Writing a book about fathers showed me why I need my own dad.
I’ve been thinking a lot about dads recently.
My book, Inside Fatherhood, has just been published to mark what many regard as 80 years of Father’s Day this June and I’ve spent the last year talking to a group of men about their own unique experiences of fatherhood.
These dispatches from the frontline of modern parenting were intended to give a voice to fathers. After all, 89 per cent of British men aged 70 years or older have fathered a child or played a significant fathering role, according to modernfatherhood.org
Yet, research by the Fatherhood Institute, the charity calling for ‘a great dad for every child’, finds these voices still often go unheard. According to the report Where’s the Daddy: “Fathers and father figures are far more likely to be overlooked in social surveys than mothers.”
But, just as the book was due to be published, my own dad was taken seriously ill. He has spent a long period in hospital and, while now stabilised, has been diagnosed with a major dementia.
I now carry around with me every day the knowledge that he will never get better — only decline cognitively. The irony is not lost on me that, while I was busy talking to men about why dads matter, my own father was slowly fading away.
The ten men I interviewed for Inside Fatherhood all recounted tales of personal sacrifice and redemption, including experiences of adoption, addiction and reconciliation with an estranged child amongst others.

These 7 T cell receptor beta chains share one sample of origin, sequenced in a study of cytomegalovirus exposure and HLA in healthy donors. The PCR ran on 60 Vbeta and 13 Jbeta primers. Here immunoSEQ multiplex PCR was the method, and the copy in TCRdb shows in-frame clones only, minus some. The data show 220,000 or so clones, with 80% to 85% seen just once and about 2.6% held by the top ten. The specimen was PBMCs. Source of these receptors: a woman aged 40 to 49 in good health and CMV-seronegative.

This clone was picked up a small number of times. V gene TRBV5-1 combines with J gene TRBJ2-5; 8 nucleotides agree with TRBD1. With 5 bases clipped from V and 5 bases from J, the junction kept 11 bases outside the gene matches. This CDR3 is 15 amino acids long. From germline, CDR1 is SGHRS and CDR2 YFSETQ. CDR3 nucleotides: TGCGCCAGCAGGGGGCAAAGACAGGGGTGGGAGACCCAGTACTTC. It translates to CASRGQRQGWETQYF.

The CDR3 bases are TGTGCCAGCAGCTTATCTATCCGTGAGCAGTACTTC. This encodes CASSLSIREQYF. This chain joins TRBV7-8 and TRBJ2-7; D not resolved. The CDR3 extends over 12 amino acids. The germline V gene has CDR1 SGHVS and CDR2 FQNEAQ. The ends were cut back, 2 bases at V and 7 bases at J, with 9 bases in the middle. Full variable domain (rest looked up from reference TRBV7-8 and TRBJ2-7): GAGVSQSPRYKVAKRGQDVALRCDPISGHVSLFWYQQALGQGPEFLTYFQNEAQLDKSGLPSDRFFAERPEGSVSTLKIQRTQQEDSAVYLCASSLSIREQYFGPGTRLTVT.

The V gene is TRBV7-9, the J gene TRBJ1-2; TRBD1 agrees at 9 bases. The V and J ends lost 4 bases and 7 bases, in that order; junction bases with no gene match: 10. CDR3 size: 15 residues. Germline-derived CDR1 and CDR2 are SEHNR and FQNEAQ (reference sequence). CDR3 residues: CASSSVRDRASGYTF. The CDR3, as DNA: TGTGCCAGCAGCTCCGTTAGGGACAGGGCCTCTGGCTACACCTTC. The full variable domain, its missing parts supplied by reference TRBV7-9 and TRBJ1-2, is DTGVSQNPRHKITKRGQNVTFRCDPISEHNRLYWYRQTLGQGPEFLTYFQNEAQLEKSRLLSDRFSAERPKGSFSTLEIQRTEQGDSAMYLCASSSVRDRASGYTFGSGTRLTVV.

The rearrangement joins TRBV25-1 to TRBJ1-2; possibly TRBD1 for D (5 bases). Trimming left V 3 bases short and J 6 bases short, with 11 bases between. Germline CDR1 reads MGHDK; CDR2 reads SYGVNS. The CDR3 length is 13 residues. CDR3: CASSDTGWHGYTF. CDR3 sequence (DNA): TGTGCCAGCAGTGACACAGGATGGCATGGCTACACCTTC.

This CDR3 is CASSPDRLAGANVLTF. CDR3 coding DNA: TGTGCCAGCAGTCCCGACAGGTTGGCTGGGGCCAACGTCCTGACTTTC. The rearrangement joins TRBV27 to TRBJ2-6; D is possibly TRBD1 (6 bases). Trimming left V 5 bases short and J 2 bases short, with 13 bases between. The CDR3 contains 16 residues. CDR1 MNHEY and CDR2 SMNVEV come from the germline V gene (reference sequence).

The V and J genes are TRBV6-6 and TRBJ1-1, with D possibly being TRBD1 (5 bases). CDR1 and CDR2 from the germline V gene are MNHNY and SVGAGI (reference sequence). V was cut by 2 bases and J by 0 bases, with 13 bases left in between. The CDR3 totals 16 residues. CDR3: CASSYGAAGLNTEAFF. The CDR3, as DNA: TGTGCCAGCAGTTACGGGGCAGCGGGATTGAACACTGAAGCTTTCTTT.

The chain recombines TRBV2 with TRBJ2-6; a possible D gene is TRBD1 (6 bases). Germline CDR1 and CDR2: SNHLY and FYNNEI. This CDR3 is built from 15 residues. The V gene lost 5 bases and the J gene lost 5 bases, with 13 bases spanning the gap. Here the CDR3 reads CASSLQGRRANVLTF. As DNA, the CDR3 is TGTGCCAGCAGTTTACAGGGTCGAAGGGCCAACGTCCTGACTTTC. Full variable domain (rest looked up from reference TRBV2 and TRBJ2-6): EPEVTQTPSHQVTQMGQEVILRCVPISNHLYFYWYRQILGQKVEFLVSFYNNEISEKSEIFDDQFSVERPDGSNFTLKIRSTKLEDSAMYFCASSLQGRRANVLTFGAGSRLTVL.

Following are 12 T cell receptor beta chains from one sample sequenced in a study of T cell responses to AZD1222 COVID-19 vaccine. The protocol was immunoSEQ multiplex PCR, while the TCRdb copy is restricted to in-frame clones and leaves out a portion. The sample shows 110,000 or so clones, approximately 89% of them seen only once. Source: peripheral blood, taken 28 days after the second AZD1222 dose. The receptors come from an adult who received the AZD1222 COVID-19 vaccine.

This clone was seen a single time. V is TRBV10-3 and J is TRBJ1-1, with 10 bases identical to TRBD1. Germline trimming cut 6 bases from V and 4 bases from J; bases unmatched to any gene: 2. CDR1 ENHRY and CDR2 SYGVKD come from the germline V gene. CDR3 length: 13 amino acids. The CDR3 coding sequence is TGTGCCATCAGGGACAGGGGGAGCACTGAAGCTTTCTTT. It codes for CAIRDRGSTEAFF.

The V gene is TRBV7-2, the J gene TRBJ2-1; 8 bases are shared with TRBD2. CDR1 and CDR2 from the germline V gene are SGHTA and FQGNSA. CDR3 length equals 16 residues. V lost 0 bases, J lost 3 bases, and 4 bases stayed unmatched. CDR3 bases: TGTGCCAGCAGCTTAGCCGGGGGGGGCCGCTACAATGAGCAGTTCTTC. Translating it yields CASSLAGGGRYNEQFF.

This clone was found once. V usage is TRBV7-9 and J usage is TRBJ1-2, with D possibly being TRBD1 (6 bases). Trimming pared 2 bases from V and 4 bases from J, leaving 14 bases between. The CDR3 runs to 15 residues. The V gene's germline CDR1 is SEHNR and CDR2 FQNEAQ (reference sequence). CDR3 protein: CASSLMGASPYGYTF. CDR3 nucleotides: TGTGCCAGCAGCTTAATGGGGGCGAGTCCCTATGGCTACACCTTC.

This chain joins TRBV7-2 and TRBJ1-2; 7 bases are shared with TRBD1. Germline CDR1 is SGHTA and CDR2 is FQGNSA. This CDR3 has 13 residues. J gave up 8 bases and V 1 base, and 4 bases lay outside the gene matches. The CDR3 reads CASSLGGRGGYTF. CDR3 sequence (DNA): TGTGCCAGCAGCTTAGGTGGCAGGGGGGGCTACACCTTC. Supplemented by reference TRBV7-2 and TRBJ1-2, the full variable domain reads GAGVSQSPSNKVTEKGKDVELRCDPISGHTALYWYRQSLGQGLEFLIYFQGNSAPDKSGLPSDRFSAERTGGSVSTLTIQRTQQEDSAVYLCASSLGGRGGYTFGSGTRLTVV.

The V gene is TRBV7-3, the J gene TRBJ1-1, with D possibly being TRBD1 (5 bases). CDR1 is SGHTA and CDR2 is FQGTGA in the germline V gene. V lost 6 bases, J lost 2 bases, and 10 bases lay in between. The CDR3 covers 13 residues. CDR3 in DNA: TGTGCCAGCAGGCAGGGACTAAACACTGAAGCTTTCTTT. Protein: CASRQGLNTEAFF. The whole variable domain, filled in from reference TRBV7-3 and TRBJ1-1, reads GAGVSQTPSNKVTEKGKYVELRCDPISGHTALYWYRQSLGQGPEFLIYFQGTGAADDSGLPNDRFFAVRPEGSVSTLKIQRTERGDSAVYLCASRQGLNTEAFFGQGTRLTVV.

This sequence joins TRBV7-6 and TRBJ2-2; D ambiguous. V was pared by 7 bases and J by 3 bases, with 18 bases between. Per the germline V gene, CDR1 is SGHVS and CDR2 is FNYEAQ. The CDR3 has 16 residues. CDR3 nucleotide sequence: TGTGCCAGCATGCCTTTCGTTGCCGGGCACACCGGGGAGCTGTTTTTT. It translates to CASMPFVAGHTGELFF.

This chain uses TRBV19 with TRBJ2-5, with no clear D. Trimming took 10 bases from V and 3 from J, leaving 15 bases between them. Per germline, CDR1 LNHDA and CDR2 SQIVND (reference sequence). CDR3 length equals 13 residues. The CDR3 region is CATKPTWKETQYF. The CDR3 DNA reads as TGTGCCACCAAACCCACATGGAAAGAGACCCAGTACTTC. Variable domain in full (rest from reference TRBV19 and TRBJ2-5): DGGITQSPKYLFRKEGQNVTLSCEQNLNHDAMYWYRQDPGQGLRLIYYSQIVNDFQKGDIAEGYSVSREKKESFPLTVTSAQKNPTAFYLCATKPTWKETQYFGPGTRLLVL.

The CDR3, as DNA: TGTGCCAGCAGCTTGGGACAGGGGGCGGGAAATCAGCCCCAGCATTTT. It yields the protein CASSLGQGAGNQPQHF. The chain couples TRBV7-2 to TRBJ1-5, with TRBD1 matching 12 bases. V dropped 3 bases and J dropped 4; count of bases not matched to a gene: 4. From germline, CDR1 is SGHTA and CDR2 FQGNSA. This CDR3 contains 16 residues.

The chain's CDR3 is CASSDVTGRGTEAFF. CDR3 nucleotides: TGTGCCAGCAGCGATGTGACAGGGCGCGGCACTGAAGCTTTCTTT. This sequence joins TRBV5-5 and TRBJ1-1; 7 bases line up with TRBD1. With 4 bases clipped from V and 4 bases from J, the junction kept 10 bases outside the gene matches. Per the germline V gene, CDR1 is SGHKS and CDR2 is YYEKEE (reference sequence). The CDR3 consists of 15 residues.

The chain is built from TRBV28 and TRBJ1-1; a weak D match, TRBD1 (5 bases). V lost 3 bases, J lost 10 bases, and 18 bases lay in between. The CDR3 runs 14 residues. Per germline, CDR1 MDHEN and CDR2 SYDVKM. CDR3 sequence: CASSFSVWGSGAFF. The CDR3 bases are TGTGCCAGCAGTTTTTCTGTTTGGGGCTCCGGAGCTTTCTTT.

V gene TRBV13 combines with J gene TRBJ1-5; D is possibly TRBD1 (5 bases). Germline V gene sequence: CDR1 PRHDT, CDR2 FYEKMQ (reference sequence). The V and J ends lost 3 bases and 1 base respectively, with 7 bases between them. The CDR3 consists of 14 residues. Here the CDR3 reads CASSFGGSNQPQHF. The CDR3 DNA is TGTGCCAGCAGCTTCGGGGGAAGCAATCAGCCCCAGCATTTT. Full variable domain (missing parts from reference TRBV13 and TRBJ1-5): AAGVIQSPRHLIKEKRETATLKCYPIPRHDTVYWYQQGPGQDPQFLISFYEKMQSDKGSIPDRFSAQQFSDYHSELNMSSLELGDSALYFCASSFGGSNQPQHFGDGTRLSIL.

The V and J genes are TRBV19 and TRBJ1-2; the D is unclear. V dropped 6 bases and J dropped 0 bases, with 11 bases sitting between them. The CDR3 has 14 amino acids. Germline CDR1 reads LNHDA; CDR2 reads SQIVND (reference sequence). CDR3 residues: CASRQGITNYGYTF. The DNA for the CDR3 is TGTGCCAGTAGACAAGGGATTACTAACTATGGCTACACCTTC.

Conducting the interviews, always in person and looking each one in the eye, they opened up to me about their darkest thoughts and moments.
As I collected their stories, it became clear to me the book was less about fatherhood per se and more about the issues all of us as men are grappling with. Fatherhood was the prism through which they engaged with me on wider topics, such as male mental health and male identity.
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Against the backdrop of the work championed by Princes William and Harry for the #HeadsTogether movement, these issues felt more pertinent today than ever before. We’re talking more than ever before — and that’s real progress. But men continue to fall through the cracks.
The Campaign Against Living Miserably (CALM), a charity dedicated to preventing male suicide, is currently promoting its #BestManProject initiative to support men in looking out for their mates. This move follows recent research by CALM found that men are three times more likely than women to take their own lives.
I hope that by reading the real-life experiences of my ten chosen case studies, other men in similar positions will find some comfort, support and even practical advice.
Think of it as fatherly, or brotherly, advice.
I know I’ve taken some comfort from their words over the last few challenging months.
I’ve spent the much of that time being my father’s voice while he was too ill to speak up himself. I’ve tried to act as his advocate when I felt the system was failing him.
I’ve also been the one trying to be there for my two daughters who still needed dinner money for school and help with their English homework while the world seemed to be falling apart around us.
Making big decisions, not just about my dad’s future care but also how it will impact on life for rest of us, has felt at times a burden too large to shoulder alone.
I used to bounce ideas off my dad to help me make difficult decisions. Now, with no siblings and having lost my mother to cancer six years ago, I’m making them alone.
Writing this book made me realise how much dads matter. But it also made me realise something more profound.
I miss my dad.
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David is part of the This Dad Can community. As well as lecturing at the University of Chester, David is also a freelance media professional writing mainly about travel and family issues for the Daily Telegraph and other news outlets. He also runs media-writing workshops, specialising in writing for magazines. To find out more visit www.atkinsondavid.com.
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